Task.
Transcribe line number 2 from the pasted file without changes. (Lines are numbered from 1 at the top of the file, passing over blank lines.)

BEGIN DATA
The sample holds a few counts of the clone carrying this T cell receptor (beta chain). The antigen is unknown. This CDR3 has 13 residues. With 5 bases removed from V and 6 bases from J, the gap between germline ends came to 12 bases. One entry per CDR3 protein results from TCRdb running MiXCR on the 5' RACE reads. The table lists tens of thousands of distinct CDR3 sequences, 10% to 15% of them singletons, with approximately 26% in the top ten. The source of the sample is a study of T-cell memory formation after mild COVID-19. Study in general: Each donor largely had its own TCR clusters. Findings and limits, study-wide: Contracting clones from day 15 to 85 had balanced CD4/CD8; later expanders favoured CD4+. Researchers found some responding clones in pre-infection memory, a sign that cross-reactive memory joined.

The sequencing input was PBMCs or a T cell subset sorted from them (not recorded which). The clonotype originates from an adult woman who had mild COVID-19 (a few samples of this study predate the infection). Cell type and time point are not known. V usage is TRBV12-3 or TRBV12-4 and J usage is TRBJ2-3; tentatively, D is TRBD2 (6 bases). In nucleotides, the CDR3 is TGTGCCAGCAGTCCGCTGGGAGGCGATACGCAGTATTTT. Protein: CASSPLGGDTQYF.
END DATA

The sequencing input was PBMCs or a T cell subset sorted from them (not recorded which). The clonotype originates from an adult woman who had mild COVID-19 (a few samples of this study predate the infection). Cell type and time point are not known. V usage is TRBV12-3 or TRBV12-4 and J usage is TRBJ2-3; tentatively, D is TRBD2 (6 bases). In nucleotides, the CDR3 is TGTGCCAGCAGTCCGCTGGGAGGCGATACGCAGTATTTT. Protein: CASSPLGGDTQYF.